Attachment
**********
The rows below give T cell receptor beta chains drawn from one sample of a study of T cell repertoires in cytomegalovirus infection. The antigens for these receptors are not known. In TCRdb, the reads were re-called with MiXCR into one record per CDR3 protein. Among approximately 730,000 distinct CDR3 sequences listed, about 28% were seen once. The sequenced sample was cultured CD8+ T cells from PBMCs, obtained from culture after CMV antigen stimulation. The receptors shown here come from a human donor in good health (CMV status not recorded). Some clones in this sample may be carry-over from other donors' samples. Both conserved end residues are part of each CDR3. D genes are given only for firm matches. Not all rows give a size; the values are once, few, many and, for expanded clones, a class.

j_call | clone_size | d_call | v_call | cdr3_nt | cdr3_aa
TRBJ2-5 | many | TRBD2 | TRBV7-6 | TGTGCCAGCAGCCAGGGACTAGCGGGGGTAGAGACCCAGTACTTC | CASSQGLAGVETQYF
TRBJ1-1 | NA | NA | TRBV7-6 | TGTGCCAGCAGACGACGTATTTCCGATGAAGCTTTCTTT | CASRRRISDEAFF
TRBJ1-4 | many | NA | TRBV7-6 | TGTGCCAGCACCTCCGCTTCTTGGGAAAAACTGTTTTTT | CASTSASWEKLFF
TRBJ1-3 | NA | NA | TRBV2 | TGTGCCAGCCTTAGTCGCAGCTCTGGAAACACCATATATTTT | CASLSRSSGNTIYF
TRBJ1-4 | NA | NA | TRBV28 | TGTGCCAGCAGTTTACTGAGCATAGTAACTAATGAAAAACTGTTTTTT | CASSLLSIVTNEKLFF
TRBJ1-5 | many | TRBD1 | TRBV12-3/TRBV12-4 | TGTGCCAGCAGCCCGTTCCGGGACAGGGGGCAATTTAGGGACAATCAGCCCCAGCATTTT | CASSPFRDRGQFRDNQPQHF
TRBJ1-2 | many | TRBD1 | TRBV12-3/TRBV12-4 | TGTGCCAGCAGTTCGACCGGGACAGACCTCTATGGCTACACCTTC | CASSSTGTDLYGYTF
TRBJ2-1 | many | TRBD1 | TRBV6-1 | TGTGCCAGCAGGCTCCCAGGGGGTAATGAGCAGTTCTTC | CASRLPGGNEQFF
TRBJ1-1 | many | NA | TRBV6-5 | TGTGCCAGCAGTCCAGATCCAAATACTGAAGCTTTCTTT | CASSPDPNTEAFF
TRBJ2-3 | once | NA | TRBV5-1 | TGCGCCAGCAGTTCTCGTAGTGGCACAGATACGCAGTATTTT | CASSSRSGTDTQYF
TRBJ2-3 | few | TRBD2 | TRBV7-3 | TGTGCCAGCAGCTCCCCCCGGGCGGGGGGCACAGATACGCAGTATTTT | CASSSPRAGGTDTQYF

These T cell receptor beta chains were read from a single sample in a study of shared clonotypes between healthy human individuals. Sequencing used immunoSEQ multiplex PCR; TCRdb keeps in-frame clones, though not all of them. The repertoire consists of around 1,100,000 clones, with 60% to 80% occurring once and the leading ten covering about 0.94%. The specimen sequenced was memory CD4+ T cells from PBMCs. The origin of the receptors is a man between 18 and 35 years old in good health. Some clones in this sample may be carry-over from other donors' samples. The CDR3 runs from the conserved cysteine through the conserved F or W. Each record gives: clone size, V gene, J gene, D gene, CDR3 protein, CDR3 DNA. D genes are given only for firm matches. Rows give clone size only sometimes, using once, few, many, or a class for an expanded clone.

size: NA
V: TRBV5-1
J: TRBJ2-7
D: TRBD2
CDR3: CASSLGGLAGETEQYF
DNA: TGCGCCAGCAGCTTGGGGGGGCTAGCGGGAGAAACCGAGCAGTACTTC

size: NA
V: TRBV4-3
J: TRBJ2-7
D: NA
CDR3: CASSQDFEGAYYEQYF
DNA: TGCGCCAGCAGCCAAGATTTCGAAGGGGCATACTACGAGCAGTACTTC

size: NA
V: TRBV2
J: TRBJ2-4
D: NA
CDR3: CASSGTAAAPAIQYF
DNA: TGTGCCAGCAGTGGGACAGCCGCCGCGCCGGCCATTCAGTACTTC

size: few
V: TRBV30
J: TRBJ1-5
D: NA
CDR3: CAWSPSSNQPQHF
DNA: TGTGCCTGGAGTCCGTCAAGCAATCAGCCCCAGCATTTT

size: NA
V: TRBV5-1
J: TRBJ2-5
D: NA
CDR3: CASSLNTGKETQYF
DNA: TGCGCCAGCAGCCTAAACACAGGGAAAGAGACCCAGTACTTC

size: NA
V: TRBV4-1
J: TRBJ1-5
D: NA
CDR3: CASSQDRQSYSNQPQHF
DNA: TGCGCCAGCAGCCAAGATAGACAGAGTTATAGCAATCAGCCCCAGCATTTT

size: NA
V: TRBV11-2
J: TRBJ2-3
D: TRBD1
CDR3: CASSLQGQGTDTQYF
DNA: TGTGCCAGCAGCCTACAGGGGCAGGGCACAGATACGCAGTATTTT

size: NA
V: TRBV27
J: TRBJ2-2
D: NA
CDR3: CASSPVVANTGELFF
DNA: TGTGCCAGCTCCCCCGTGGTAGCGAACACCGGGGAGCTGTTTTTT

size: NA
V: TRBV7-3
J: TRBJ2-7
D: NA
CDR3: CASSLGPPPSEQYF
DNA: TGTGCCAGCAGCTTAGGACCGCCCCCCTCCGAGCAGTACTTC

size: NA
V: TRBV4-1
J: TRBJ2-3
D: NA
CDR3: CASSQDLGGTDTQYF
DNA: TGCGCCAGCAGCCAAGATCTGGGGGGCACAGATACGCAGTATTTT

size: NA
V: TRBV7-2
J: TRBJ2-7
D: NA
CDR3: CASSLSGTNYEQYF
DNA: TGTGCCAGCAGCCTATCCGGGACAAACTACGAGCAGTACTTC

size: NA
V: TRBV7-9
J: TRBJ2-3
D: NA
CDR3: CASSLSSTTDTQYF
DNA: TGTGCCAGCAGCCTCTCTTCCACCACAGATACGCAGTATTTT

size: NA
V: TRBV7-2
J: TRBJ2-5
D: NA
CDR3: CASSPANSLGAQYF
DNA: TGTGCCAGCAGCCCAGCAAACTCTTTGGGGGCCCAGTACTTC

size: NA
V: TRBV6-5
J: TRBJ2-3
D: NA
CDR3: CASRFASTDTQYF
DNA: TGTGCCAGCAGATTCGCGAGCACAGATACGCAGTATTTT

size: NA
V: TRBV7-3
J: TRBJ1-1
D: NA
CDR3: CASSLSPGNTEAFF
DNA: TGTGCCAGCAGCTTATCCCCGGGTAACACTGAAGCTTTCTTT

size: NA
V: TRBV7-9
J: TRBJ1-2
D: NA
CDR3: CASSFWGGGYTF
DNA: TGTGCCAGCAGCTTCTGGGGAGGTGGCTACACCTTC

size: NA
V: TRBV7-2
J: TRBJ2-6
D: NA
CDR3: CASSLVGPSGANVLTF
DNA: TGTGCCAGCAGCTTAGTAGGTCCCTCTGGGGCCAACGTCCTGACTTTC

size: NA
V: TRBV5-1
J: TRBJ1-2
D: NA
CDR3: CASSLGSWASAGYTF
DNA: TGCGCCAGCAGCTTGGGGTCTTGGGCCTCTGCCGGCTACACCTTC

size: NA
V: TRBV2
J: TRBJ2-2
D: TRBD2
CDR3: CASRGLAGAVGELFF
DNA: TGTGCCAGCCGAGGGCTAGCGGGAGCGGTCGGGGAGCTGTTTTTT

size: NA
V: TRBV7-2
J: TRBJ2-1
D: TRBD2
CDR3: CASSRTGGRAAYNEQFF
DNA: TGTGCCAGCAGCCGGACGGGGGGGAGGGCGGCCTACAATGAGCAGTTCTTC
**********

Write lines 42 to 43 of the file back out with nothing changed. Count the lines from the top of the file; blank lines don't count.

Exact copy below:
D: NA
CDR3: CASSLNTGKETQYF